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  1. With all due respect, sir, I wish to comment on your post. Let us imagine the political spectrum as on a continuum. Moving from left to right we - for purposes of simplification - can imagine 4 groups: left, center-left, center-right, and right. We can also add far left and far right if you wish, but I'm not sure that is helpful here. In any case, as you can see, there are 3 groups to the proverbial "right" of the position of being a solid leftist.

    Now, as you have pointed out in your post, there is resistance from the center-left to public health care. Obviously, there is the same resistance from both the center-right and the right. So what you are essentially asking for here is the imposition of the will of one group - the core left - on the rest of society. This does not make sense to me on any level, and I think the polls reflect it. While there is wide public support for health reform in general, there is a lot of public resistance to massive public involvement.

    It seems clear that more of the center-lefts recognize this and, as they want to stay in office, are putting up the resistance you note.

  2. "Republicans do not want to help people; then only want to hurt people. "

    I meant to mention this in my previous comment. I take umbrage with this comment, and declare it to be incorrect on its face. I am a Republican. I wish to help people. I do not wish to hurt anyone. Your comment above is not only petty, but it is the type of dialogue that makes it harder to reach any kind of construcive concensus.

  3. Dear Anonymous,

    Two points. First, Public Opinion polls are crystal clear on this matter: The Public wants a Public health care plan. Check out the N. Y. Times/ CBS Poll. Something like 80% of the Publc wants a public option. So The idea that this is a "radical leftist view," is jibberish.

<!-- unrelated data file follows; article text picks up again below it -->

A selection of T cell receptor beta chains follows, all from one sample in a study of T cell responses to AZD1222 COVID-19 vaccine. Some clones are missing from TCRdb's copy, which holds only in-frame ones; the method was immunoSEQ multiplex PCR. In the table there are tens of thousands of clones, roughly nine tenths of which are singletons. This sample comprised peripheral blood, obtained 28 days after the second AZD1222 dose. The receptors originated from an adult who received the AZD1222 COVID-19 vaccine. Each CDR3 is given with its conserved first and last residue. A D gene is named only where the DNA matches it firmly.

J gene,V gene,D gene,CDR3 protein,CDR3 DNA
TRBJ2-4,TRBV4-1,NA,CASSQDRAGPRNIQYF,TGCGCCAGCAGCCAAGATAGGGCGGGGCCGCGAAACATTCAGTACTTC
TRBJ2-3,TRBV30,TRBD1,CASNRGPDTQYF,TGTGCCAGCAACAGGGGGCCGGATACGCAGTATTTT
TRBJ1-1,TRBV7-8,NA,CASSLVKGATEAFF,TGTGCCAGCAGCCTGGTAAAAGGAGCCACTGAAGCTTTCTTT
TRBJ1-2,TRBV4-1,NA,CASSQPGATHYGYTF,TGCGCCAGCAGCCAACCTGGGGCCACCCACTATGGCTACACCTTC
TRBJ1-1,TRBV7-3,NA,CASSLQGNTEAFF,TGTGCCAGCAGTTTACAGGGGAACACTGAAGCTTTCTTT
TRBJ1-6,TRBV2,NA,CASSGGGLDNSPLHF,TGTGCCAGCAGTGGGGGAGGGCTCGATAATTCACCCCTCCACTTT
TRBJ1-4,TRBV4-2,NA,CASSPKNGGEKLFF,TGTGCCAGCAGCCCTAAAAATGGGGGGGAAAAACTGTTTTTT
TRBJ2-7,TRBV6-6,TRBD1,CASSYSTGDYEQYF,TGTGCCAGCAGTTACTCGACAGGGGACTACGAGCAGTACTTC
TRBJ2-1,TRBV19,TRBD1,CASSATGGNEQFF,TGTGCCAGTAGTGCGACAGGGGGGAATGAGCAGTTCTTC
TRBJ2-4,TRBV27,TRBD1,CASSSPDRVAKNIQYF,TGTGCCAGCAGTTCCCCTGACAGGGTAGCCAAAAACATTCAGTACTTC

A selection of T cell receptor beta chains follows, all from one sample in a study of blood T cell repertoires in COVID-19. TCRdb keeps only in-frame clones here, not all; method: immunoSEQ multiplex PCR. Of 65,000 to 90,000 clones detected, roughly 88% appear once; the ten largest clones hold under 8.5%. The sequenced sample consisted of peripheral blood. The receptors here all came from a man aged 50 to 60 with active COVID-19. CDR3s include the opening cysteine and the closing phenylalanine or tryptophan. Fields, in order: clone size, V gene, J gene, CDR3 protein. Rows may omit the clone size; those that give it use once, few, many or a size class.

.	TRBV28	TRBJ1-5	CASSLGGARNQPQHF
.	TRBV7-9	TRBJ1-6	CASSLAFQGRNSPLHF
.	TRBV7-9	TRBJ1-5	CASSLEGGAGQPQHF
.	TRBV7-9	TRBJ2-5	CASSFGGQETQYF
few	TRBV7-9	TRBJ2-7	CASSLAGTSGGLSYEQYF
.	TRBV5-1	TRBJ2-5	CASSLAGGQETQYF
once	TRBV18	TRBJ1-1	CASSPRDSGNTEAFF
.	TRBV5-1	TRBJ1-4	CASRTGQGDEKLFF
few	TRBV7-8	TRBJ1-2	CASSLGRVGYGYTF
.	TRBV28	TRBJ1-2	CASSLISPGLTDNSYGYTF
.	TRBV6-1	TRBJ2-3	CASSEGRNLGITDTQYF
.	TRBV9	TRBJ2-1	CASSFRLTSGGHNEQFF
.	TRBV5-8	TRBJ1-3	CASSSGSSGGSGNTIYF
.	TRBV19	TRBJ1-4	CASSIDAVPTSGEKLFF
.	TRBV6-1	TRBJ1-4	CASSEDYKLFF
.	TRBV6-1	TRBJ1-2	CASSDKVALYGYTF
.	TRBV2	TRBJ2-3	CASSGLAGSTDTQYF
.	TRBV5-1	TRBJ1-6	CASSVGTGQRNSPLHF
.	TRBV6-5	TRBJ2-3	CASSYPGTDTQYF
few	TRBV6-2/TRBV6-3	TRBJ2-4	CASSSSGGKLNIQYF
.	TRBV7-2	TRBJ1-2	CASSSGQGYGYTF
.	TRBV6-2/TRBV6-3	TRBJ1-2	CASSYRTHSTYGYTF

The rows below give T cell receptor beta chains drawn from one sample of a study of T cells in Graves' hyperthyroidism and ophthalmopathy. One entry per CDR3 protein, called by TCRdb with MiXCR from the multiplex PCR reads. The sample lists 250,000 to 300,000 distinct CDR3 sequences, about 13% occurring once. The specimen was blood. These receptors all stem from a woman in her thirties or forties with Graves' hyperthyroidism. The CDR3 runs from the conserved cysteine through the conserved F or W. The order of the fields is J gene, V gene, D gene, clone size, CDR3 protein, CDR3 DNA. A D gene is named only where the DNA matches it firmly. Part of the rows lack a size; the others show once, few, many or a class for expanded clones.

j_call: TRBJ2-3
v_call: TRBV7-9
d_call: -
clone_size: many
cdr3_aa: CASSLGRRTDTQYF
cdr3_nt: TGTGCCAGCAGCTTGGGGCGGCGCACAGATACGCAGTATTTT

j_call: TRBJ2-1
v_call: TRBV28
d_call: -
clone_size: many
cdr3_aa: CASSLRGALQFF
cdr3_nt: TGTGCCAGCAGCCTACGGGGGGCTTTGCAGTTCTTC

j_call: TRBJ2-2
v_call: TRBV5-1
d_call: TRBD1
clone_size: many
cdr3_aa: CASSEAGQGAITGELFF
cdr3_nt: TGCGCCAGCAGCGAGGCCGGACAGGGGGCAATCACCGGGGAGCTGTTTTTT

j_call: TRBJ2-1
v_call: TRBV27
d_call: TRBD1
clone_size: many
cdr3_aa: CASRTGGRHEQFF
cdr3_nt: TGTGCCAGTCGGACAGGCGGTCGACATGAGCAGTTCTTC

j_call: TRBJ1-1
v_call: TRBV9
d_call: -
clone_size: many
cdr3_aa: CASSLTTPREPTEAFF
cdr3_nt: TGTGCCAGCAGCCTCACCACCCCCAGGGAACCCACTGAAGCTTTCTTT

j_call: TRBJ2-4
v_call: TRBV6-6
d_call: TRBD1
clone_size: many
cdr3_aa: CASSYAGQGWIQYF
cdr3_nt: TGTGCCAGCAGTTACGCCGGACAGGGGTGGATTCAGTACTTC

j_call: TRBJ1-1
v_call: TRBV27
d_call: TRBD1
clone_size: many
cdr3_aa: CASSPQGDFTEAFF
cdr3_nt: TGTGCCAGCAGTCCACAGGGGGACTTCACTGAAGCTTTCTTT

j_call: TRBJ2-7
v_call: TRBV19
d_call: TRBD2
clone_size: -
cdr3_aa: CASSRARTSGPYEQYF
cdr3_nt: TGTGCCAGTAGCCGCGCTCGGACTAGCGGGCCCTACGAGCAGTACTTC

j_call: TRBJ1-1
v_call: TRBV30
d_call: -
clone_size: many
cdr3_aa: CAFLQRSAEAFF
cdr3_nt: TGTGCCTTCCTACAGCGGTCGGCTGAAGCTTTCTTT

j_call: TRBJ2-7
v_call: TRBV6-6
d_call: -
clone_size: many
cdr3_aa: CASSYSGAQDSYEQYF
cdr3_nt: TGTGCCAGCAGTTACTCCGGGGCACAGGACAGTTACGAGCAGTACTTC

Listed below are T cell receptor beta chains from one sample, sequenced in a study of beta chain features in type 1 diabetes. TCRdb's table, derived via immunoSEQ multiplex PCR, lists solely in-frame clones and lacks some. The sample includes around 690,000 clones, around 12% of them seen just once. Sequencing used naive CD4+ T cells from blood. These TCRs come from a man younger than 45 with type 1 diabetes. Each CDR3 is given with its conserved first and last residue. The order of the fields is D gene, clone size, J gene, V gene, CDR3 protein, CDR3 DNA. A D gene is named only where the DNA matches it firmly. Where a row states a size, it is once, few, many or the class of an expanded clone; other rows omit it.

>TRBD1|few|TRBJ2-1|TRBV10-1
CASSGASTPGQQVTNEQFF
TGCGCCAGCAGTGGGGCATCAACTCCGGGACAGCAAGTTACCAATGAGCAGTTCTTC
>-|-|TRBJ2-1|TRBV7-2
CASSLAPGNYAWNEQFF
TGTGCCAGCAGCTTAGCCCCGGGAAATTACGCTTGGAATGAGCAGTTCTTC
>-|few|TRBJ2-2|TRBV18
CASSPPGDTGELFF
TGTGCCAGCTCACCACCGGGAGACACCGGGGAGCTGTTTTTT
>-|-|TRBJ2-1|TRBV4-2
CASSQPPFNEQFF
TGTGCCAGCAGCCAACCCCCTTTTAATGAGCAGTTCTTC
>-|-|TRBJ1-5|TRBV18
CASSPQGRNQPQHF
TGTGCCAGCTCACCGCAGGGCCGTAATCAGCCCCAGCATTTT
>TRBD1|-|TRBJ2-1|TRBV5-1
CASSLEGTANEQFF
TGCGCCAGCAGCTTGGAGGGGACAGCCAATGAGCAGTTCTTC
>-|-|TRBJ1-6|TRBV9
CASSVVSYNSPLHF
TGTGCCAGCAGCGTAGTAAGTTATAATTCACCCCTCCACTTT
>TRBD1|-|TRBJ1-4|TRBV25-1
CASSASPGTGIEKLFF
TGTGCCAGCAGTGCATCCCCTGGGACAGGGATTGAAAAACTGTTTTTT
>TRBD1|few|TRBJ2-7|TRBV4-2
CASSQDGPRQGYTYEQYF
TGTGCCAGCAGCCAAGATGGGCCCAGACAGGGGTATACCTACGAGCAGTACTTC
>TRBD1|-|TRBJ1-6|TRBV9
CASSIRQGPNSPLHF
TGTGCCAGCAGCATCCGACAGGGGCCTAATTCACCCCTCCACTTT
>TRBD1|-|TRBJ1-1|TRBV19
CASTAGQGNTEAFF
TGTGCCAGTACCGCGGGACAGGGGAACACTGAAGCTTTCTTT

Second, the Heath Insurance industry hurts people badly. Keeping 50 million uninsured and refusing to cover - often - even the fully insured. Other countries have government funded plans and they spend less of their GDP and everyone gets great coverage.

    The "Republicans" I spoke of are not any and all republicans, but Republicans in congress. They opposse health care reform, and want to keep the health insurance industry in full power. In short they wish to keep up this horrible situation in which people are hurting, dying, and going bankrupt for medical costs and lack of coverage. To wish that to be maintained, is to wish to hurt people.

    To opposse a public option is to wish to hurt people. All research shows this. To pretend a desire for a public option is a fringe view, when it actually the view of more than 2/3 of the country is silly.

  4. I will, however, add his. I should have specified that I meant "Republicans in congress want to hurt people (as do "centrist" democrats)." I did not mean, and do not think, all Republicans wish to hurt people.

    For instance, you say that you are a Republican and you want to help people. I believe you. There are other Republicans I know of who support the Public Option (I personally know several of these). So I don't mean to implicate all Republicans - many of whom I respect, but I do mean to implicate the ones in congress.

    I mispoke, and I apologize for not being more precise in my language.


Comments from many different points of view are welcome. But I will not publish any comments that are hateful, insulting, or filled with profanity. I welcome and encourage dialogue and disagreement but will not publish any hate speech.